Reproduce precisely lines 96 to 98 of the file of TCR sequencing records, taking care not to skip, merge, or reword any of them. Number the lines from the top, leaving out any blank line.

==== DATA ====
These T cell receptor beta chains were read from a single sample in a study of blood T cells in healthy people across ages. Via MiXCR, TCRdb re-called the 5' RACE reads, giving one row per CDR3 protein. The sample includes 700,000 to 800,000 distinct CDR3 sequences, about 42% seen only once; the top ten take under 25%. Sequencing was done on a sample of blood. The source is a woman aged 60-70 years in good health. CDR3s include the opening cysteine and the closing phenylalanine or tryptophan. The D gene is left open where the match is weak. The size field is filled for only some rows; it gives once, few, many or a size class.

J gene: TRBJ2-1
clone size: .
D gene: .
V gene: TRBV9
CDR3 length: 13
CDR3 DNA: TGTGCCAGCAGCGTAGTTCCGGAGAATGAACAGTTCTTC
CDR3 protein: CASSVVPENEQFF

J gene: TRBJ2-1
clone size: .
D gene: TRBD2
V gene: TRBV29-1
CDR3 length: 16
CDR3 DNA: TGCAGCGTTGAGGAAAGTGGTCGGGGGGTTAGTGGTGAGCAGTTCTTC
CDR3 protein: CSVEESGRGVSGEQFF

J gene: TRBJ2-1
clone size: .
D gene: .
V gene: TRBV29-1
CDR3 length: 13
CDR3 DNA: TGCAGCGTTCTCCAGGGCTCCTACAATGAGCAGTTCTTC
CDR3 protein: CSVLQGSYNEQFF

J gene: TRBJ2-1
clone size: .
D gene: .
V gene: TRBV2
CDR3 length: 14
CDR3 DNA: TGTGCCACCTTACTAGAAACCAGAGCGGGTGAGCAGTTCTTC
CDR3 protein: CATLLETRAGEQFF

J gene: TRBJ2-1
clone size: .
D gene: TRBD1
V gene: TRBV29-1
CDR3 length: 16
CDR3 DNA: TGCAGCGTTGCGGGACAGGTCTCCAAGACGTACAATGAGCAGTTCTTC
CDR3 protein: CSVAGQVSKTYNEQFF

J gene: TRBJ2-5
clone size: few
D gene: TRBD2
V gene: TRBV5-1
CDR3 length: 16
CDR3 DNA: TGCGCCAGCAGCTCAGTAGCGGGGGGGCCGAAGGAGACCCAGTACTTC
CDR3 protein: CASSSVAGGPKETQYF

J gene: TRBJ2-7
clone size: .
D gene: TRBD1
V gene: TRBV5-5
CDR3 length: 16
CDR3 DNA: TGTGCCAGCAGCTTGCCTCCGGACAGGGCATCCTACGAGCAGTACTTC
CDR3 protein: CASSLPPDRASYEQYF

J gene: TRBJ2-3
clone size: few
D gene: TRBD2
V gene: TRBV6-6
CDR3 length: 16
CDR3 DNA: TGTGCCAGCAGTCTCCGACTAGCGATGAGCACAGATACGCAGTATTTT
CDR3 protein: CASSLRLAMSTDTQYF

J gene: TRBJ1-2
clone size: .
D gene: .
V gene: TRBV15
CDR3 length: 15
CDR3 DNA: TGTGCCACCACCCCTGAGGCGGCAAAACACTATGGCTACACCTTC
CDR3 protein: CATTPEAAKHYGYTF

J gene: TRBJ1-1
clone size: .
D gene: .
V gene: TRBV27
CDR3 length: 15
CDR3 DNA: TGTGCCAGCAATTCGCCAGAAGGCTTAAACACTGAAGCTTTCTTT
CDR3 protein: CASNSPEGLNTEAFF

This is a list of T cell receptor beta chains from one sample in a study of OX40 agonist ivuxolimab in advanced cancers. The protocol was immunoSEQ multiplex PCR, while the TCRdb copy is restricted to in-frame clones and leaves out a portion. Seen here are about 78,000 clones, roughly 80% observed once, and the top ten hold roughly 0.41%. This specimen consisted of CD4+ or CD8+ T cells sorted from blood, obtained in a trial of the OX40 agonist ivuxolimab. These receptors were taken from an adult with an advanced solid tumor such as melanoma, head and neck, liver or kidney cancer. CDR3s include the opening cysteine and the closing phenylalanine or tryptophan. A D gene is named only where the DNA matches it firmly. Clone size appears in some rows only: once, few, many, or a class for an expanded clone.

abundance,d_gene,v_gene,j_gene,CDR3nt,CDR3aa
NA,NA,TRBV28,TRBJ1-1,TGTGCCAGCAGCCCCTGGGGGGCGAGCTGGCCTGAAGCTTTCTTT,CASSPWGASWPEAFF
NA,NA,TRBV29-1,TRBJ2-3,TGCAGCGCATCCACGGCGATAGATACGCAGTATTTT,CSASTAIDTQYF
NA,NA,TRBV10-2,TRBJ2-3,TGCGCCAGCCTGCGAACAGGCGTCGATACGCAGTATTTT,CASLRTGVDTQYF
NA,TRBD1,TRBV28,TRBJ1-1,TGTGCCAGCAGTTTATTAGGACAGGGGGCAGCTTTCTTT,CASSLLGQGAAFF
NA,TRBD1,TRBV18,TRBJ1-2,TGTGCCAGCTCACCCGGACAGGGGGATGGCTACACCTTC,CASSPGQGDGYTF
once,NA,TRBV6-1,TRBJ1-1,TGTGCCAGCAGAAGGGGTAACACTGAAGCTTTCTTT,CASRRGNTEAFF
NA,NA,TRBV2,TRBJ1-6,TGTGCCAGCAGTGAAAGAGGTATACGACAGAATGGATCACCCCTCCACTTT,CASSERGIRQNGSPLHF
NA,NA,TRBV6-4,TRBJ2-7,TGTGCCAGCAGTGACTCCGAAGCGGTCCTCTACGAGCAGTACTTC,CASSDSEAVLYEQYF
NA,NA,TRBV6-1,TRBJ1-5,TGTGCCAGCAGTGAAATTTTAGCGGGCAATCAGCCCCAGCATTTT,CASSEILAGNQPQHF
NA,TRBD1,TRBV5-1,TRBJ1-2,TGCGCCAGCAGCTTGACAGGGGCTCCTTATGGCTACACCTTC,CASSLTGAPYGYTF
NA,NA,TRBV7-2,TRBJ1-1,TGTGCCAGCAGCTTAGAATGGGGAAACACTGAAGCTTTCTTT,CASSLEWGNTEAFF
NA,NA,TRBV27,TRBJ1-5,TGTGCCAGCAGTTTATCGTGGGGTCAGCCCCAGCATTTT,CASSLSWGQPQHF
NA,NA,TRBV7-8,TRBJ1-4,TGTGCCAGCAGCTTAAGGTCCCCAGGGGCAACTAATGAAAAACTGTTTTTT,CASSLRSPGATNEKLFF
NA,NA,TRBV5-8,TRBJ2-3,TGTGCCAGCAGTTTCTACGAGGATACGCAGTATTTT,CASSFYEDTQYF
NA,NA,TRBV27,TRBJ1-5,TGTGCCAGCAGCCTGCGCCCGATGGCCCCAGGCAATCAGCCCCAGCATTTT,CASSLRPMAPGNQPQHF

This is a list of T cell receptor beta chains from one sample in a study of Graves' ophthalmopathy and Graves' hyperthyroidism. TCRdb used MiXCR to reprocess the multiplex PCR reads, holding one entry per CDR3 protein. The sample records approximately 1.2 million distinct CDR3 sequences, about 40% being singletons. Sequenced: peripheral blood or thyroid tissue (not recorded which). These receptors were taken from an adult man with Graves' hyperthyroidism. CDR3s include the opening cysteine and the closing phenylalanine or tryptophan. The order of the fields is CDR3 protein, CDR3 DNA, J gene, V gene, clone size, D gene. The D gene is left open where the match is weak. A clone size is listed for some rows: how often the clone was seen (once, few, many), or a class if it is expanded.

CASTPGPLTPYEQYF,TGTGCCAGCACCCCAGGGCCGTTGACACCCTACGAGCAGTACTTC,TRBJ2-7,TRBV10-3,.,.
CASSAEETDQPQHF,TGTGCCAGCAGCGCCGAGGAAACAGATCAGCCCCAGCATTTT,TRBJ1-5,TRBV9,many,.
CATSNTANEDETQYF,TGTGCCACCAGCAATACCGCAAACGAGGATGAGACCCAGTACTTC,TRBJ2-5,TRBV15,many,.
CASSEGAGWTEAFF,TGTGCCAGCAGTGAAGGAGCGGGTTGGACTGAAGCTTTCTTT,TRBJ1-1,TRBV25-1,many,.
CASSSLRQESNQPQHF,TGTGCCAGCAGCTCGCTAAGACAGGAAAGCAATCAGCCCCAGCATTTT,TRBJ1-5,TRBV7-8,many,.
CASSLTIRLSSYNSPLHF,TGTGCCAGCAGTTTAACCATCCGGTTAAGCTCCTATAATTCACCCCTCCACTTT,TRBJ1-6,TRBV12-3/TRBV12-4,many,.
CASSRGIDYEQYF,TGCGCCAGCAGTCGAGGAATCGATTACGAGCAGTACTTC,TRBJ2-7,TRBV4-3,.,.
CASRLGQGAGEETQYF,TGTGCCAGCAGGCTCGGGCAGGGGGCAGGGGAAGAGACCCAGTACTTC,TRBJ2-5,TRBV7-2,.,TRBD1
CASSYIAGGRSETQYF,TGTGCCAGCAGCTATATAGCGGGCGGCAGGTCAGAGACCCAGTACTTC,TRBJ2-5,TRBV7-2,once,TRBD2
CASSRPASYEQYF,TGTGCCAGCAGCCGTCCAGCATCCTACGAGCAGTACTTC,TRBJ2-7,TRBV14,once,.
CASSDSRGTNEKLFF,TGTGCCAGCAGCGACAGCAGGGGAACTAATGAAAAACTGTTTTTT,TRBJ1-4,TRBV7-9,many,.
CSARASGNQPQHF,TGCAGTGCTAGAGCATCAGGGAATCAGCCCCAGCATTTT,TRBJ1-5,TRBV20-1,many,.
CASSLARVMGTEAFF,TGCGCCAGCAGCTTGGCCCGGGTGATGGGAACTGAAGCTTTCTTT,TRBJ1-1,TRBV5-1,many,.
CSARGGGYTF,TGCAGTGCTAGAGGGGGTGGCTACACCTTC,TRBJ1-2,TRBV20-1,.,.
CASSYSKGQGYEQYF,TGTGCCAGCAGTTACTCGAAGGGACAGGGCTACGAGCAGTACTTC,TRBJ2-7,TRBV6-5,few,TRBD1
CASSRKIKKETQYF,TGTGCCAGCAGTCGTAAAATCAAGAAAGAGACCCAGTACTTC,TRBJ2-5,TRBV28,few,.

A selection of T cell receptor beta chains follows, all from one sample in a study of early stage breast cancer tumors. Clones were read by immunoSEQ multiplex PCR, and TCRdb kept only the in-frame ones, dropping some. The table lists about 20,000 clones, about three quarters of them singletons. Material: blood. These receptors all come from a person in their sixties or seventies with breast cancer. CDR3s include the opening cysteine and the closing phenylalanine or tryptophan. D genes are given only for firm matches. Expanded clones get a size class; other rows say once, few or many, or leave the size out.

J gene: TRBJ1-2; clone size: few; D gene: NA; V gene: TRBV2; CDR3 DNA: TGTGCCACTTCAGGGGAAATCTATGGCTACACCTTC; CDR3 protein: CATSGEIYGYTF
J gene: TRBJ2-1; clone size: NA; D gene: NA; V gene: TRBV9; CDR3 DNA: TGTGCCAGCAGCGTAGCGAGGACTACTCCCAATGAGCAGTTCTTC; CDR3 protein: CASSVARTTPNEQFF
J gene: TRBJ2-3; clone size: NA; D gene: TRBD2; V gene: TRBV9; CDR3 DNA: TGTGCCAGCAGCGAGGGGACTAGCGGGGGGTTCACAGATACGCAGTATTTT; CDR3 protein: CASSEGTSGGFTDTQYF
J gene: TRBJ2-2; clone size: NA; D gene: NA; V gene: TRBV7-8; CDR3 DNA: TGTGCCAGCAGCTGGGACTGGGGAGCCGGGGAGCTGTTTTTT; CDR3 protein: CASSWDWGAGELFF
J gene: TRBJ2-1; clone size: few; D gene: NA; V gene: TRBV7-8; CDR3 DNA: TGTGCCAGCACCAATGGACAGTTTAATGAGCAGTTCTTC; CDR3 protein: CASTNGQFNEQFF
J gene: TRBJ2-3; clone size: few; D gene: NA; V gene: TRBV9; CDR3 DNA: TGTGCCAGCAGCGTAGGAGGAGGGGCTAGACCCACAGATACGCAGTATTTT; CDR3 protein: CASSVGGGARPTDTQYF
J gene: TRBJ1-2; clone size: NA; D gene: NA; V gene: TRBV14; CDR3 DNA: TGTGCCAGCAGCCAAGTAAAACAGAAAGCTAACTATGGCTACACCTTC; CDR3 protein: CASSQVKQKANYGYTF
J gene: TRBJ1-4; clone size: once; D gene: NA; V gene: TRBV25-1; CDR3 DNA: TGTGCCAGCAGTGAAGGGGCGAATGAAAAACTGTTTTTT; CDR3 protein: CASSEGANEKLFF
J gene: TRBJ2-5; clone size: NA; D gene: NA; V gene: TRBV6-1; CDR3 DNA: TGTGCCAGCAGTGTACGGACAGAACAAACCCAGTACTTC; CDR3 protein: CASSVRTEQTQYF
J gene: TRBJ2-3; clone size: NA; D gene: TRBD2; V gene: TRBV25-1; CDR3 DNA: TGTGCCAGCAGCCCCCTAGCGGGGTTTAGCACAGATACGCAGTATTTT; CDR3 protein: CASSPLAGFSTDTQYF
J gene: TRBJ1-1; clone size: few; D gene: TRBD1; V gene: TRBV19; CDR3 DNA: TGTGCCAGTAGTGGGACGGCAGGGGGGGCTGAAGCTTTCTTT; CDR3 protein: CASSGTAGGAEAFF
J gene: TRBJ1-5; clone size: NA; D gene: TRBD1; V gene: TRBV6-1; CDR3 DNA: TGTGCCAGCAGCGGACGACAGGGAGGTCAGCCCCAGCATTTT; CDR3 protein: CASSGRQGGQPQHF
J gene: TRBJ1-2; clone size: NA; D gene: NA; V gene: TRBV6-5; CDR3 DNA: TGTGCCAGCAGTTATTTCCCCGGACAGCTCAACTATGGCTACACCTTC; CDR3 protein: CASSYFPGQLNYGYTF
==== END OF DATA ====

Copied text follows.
CASSRGIDYEQYF,TGCGCCAGCAGTCGAGGAATCGATTACGAGCAGTACTTC,TRBJ2-7,TRBV4-3,.,.
CASRLGQGAGEETQYF,TGTGCCAGCAGGCTCGGGCAGGGGGCAGGGGAAGAGACCCAGTACTTC,TRBJ2-5,TRBV7-2,.,TRBD1
CASSYIAGGRSETQYF,TGTGCCAGCAGCTATATAGCGGGCGGCAGGTCAGAGACCCAGTACTTC,TRBJ2-5,TRBV7-2,once,TRBD2